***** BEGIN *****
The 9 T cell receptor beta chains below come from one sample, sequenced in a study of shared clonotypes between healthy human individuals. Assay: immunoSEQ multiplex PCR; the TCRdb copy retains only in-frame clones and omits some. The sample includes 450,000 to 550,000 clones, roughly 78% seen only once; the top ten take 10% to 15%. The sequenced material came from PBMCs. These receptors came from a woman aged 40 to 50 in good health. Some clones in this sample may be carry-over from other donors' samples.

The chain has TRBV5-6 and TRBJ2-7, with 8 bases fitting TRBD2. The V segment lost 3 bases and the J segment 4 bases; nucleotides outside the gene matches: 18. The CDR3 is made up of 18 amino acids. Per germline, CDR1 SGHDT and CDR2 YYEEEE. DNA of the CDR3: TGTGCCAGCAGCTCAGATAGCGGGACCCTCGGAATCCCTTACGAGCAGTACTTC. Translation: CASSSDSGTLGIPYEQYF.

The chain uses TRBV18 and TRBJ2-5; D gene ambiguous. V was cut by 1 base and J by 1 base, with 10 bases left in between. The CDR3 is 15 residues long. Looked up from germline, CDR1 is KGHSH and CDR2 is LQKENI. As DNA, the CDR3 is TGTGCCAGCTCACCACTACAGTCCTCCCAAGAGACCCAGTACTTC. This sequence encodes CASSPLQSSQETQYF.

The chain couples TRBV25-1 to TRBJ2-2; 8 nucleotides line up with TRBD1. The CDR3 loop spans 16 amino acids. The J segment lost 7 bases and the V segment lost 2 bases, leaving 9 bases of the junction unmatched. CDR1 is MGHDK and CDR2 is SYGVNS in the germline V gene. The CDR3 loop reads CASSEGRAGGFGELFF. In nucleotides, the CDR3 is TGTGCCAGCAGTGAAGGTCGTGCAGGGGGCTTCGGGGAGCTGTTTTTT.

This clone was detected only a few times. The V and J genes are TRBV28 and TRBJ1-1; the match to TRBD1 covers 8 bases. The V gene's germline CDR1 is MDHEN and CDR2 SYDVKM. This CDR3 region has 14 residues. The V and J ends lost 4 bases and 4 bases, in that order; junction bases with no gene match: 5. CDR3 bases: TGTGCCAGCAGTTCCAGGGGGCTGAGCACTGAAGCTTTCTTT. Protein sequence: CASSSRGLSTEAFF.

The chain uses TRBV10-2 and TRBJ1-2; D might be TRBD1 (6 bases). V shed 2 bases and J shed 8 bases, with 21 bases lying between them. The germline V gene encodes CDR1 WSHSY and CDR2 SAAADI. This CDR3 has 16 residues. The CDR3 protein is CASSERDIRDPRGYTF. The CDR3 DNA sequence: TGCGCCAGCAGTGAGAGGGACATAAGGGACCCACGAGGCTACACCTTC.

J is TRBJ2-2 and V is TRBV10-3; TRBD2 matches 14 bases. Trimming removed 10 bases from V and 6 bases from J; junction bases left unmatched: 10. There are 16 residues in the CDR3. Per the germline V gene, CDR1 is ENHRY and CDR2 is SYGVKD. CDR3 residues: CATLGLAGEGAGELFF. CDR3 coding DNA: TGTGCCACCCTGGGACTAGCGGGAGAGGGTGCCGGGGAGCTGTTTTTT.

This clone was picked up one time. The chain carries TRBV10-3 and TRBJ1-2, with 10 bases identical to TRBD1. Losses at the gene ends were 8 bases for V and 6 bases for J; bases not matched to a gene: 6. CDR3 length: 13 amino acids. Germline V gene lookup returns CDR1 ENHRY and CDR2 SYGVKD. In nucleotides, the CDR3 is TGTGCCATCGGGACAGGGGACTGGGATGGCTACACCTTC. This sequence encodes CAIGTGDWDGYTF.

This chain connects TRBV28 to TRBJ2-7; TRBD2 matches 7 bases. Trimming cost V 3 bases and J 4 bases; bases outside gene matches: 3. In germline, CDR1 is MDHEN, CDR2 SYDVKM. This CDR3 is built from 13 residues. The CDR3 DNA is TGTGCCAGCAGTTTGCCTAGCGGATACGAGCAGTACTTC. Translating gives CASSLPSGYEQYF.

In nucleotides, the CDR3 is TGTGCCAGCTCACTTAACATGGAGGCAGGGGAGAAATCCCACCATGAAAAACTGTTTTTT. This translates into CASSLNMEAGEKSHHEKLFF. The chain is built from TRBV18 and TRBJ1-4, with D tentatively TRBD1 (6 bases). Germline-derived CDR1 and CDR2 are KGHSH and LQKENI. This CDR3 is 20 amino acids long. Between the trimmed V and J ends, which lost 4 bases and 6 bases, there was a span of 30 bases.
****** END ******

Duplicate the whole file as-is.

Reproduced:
The 9 T cell receptor beta chains below come from one sample, sequenced in a study of shared clonotypes between healthy human individuals. Assay: immunoSEQ multiplex PCR; the TCRdb copy retains only in-frame clones and omits some. The sample includes 450,000 to 550,000 clones, roughly 78% seen only once; the top ten take 10% to 15%. The sequenced material came from PBMCs. These receptors came from a woman aged 40 to 50 in good health. Some clones in this sample may be carry-over from other donors' samples.

The chain has TRBV5-6 and TRBJ2-7, with 8 bases fitting TRBD2. The V segment lost 3 bases and the J segment 4 bases; nucleotides outside the gene matches: 18. The CDR3 is made up of 18 amino acids. Per germline, CDR1 SGHDT and CDR2 YYEEEE. DNA of the CDR3: TGTGCCAGCAGCTCAGATAGCGGGACCCTCGGAATCCCTTACGAGCAGTACTTC. Translation: CASSSDSGTLGIPYEQYF.

The chain uses TRBV18 and TRBJ2-5; D gene ambiguous. V was cut by 1 base and J by 1 base, with 10 bases left in between. The CDR3 is 15 residues long. Looked up from germline, CDR1 is KGHSH and CDR2 is LQKENI. As DNA, the CDR3 is TGTGCCAGCTCACCACTACAGTCCTCCCAAGAGACCCAGTACTTC. This sequence encodes CASSPLQSSQETQYF.

The chain couples TRBV25-1 to TRBJ2-2; 8 nucleotides line up with TRBD1. The CDR3 loop spans 16 amino acids. The J segment lost 7 bases and the V segment lost 2 bases, leaving 9 bases of the junction unmatched. CDR1 is MGHDK and CDR2 is SYGVNS in the germline V gene. The CDR3 loop reads CASSEGRAGGFGELFF. In nucleotides, the CDR3 is TGTGCCAGCAGTGAAGGTCGTGCAGGGGGCTTCGGGGAGCTGTTTTTT.

This clone was detected only a few times. The V and J genes are TRBV28 and TRBJ1-1; the match to TRBD1 covers 8 bases. The V gene's germline CDR1 is MDHEN and CDR2 SYDVKM. This CDR3 region has 14 residues. The V and J ends lost 4 bases and 4 bases, in that order; junction bases with no gene match: 5. CDR3 bases: TGTGCCAGCAGTTCCAGGGGGCTGAGCACTGAAGCTTTCTTT. Protein sequence: CASSSRGLSTEAFF.

The chain uses TRBV10-2 and TRBJ1-2; D might be TRBD1 (6 bases). V shed 2 bases and J shed 8 bases, with 21 bases lying between them. The germline V gene encodes CDR1 WSHSY and CDR2 SAAADI. This CDR3 has 16 residues. The CDR3 protein is CASSERDIRDPRGYTF. The CDR3 DNA sequence: TGCGCCAGCAGTGAGAGGGACATAAGGGACCCACGAGGCTACACCTTC.

J is TRBJ2-2 and V is TRBV10-3; TRBD2 matches 14 bases. Trimming removed 10 bases from V and 6 bases from J; junction bases left unmatched: 10. There are 16 residues in the CDR3. Per the germline V gene, CDR1 is ENHRY and CDR2 is SYGVKD. CDR3 residues: CATLGLAGEGAGELFF. CDR3 coding DNA: TGTGCCACCCTGGGACTAGCGGGAGAGGGTGCCGGGGAGCTGTTTTTT.

This clone was picked up one time. The chain carries TRBV10-3 and TRBJ1-2, with 10 bases identical to TRBD1. Losses at the gene ends were 8 bases for V and 6 bases for J; bases not matched to a gene: 6. CDR3 length: 13 amino acids. Germline V gene lookup returns CDR1 ENHRY and CDR2 SYGVKD. In nucleotides, the CDR3 is TGTGCCATCGGGACAGGGGACTGGGATGGCTACACCTTC. This sequence encodes CAIGTGDWDGYTF.

This chain connects TRBV28 to TRBJ2-7; TRBD2 matches 7 bases. Trimming cost V 3 bases and J 4 bases; bases outside gene matches: 3. In germline, CDR1 is MDHEN, CDR2 SYDVKM. This CDR3 is built from 13 residues. The CDR3 DNA is TGTGCCAGCAGTTTGCCTAGCGGATACGAGCAGTACTTC. Translating gives CASSLPSGYEQYF.

In nucleotides, the CDR3 is TGTGCCAGCTCACTTAACATGGAGGCAGGGGAGAAATCCCACCATGAAAAACTGTTTTTT. This translates into CASSLNMEAGEKSHHEKLFF. The chain is built from TRBV18 and TRBJ1-4, with D tentatively TRBD1 (6 bases). Germline-derived CDR1 and CDR2 are KGHSH and LQKENI. This CDR3 is 20 amino acids long. Between the trimmed V and J ends, which lost 4 bases and 6 bases, there was a span of 30 bases.